‘Berries, which are very high in antioxidants are favourite fruit in Sweden – usually picked up locally and used in deserts are great source of vitamins.
'Swedes eat plenty of high quality complex unrefined carbohydrates in the form of ryebread, which is served alongside main meal.
'Rye is full of fibre and keep us fuller for longer.'
Swedish people add locally-sourced berries - high in antioxidants and vitamins - to desserts and yoghurts
Teff - a wholegrain high in fibre, iron, protein and calcium is used to prepare most Ethiopian dishes
HIGH IN WHOLEGRAINS IN ETHIOPIA
'Ethiopian cuisine is low in fat and high in nutrients with grains being the main component,' Dr Glenville said.
'Teff - a whole grain high in fibre, iron, protein and calcium is used to prepare most of the dishes.
‘Grains are crucial in promoting digestive health and reducing the risk of bowel cancer.
'The most famous Ethiopian salad, Azifa, eaten with brown rice or pita bread, consists of green lentil.
'Lentils, which are high in fiber and protein but low in fat, are also classed as phytoestrogens with a balancing effect on hormones, both for men and women.’
CHINESE CHOPSTICKS HELP YOU FEEL FULLER FOR LONGER
‘Using chopsticks can help you to slow down while eating, which may ultimately decrease the amount of food eaten,' said Elouise Bauskis, a nutritionist at Nutricentre.
Resveratrol, an ingredient in red wine, delays premature ageing 'Digestion starts in the mouth and as we chew we are releasing salivary enzymes like amylase that begin the breakdown of food, specifically carbohydrates.
'The more you chew your food, the smaller the particles will be as they pass into the stomach and the easier they are to digest, meaning you will be getting more nutrients from your food from easier absorption.
'You will find green tea in every Chinese house, which is their favourite hot drink.
'It eliminates toxins, aids digestion and curbs cravings.
'It can also fight free radicals, which cause cancer and heart disease.’
Resveratrol, an ingredient in red wine, delays premature ageing
HOW DO THE FRENCH STAY SO SLIM?
'Why French stay slim and healthy even though their diet is high in fat and carbs?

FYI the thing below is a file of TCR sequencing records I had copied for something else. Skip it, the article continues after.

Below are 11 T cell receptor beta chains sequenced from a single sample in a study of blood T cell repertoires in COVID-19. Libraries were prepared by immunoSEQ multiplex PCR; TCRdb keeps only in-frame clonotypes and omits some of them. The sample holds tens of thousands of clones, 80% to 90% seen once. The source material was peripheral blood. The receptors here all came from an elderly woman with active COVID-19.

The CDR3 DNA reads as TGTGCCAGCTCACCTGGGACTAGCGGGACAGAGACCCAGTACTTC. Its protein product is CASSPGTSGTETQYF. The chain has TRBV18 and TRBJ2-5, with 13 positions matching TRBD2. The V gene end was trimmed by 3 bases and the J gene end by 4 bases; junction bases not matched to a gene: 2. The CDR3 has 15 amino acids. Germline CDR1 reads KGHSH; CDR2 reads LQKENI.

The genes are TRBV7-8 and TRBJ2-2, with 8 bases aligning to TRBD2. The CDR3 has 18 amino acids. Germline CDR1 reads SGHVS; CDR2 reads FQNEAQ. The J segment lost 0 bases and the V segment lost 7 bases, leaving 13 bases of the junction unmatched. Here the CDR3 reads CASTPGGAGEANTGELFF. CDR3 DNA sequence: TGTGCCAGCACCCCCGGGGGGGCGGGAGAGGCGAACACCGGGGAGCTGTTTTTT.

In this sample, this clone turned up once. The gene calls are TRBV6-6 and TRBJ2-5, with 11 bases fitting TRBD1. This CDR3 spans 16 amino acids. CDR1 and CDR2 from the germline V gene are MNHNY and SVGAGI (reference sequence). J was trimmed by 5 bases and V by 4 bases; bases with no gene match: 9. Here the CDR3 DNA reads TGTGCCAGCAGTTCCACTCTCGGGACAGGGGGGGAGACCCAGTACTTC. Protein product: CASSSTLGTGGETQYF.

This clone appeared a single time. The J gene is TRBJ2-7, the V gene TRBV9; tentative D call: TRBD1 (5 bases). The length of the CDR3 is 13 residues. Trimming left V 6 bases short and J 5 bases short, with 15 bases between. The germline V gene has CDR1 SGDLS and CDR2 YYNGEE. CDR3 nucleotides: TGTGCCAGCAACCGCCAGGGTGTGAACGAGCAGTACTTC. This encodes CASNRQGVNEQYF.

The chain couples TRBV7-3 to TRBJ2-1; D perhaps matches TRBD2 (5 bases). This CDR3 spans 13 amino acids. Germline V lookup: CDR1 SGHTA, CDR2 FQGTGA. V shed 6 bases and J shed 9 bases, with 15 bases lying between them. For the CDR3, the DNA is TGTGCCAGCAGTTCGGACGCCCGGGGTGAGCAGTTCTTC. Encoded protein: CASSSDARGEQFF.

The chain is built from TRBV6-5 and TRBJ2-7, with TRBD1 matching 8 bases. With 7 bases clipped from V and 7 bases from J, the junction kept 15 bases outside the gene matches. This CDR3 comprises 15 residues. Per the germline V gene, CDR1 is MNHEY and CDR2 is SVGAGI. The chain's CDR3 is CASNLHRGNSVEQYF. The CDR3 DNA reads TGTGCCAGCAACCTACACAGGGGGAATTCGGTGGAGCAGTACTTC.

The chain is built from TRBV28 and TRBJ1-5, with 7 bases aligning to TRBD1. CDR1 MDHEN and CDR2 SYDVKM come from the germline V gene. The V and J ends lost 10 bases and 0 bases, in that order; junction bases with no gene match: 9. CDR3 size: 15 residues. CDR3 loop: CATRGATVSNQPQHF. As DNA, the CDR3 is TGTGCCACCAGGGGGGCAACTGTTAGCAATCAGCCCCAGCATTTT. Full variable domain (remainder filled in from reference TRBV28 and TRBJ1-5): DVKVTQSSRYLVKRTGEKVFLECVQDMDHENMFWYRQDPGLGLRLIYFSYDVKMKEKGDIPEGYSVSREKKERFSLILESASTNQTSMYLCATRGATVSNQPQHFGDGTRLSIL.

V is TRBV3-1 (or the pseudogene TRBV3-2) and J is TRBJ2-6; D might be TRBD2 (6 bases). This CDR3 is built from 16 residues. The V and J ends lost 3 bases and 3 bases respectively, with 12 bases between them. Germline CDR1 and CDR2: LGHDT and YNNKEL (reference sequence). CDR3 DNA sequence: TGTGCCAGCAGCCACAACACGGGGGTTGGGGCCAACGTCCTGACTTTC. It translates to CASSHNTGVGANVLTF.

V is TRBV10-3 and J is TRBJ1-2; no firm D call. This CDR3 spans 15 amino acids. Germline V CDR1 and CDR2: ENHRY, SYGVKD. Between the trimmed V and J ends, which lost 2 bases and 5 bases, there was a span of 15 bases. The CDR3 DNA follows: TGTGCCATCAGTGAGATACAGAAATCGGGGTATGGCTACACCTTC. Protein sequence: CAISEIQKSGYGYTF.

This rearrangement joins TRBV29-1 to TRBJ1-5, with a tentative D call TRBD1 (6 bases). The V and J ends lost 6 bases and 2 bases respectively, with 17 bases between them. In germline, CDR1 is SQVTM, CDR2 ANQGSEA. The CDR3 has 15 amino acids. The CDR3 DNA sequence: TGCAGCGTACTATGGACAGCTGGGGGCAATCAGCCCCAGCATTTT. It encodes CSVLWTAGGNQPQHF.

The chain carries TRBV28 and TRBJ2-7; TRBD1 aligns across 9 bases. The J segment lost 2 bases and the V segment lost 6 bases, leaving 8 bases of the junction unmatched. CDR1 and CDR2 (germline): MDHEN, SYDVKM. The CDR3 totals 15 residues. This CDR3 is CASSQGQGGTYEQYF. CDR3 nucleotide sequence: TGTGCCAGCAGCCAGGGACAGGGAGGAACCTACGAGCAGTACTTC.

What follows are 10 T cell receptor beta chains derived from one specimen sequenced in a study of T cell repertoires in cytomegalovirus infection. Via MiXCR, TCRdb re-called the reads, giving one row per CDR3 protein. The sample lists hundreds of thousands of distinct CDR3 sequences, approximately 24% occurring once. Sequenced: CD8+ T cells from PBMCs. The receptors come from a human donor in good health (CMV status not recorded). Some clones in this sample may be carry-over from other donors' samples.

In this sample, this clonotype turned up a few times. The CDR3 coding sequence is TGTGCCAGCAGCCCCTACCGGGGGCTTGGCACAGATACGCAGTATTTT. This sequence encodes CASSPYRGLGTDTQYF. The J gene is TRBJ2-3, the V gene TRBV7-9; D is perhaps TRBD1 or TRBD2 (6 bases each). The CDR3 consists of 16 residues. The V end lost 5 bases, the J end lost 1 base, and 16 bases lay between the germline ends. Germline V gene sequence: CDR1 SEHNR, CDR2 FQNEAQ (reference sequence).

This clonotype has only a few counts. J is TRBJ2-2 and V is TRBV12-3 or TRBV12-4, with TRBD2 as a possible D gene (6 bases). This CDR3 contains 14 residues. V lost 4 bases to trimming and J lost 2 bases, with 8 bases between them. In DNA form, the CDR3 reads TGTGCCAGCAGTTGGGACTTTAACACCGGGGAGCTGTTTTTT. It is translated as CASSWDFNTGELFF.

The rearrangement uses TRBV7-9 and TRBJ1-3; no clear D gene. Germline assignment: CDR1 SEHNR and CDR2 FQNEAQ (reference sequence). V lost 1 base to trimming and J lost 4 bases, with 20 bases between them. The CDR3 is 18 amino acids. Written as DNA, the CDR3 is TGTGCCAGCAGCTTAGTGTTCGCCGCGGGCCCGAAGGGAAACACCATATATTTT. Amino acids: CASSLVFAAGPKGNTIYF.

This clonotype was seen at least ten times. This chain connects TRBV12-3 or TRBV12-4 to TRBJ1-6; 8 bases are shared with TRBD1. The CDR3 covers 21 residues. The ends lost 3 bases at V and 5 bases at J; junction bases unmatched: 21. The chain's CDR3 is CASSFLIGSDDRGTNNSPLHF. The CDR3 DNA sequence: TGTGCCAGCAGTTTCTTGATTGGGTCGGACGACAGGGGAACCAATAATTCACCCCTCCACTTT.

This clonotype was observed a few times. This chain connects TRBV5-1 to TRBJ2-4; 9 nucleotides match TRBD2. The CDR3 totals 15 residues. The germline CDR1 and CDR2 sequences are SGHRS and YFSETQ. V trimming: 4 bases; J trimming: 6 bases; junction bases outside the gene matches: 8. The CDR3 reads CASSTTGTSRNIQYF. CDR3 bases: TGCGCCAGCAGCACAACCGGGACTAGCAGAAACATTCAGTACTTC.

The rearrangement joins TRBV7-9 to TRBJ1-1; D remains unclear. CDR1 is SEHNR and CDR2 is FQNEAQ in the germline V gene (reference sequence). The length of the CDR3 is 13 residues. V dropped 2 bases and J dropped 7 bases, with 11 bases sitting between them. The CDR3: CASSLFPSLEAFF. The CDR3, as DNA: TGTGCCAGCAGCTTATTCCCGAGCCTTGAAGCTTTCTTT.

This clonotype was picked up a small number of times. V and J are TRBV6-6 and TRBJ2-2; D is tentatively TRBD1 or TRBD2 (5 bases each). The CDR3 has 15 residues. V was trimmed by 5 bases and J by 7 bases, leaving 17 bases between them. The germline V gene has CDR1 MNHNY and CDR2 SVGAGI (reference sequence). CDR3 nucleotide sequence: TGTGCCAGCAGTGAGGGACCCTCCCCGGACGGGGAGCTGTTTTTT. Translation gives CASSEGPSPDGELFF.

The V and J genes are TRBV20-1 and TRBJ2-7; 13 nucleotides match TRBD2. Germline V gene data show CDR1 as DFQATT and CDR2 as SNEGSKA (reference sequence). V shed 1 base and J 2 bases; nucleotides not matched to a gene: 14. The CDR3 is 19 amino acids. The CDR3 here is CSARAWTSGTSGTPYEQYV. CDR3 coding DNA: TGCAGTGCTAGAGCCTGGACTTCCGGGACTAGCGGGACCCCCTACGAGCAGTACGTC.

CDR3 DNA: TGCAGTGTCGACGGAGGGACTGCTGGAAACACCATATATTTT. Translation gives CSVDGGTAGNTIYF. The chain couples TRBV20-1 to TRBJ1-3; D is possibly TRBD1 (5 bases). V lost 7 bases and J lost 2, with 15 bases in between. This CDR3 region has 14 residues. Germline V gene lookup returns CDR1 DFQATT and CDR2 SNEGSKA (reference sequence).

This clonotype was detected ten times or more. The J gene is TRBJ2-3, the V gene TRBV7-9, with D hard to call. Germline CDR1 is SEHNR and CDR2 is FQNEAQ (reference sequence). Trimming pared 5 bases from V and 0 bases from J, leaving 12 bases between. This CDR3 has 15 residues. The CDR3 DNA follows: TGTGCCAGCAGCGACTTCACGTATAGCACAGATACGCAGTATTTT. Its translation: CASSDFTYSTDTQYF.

'Apart from cheese and baguettes French also tend to drink red wine with their dinner, which is packed with resveratrol,' said Michela Vagnini, nutritionist at Nature's Plus.
‘This powerful antioxidant is produced in plants to defend them from invading microorganisms.
'It can not only protect you from damaging free radicals but it also boosts cell replication.
'By promoting a healthy, inflammatory response in our body it delays premature aging process.
'A recent study shows, that there has never been a drug in the history of pharmaceuticals that speeds up cells regeneration like resveratrol.
'Another study suggests, that it can turn an additional weight into calorie-burning brown fat.'
SPICY INDIAN DELIGHTS RICH IN 'FRIENDLY BACTERIA'
'Indian cuisine includes spices, which not only add flavour and appealing colour but also great health benefits,' Adrienne Benjamin, a nutritionist at Proven Probiotics said.
'Turmeric has significant anti-inflammatory effects and helps relieve the symptoms of IBS.
'Ginger is very effective in easing discomfort in the stomach. It also promotes the elimination of excessive gas from the digestive system and soothes your gut.
'To refresh themselves, Indians drink Lassi – a traditional, yogurt-based drink.
‘Made of fermented milk and often flavoured with mint or mango, this healthy beverage is rich in "friendly bacteria" and aids digestion.’
Indian spices, including tumeric and ginger can aid digestion, reduce the symptoms of IBS and eliminate gas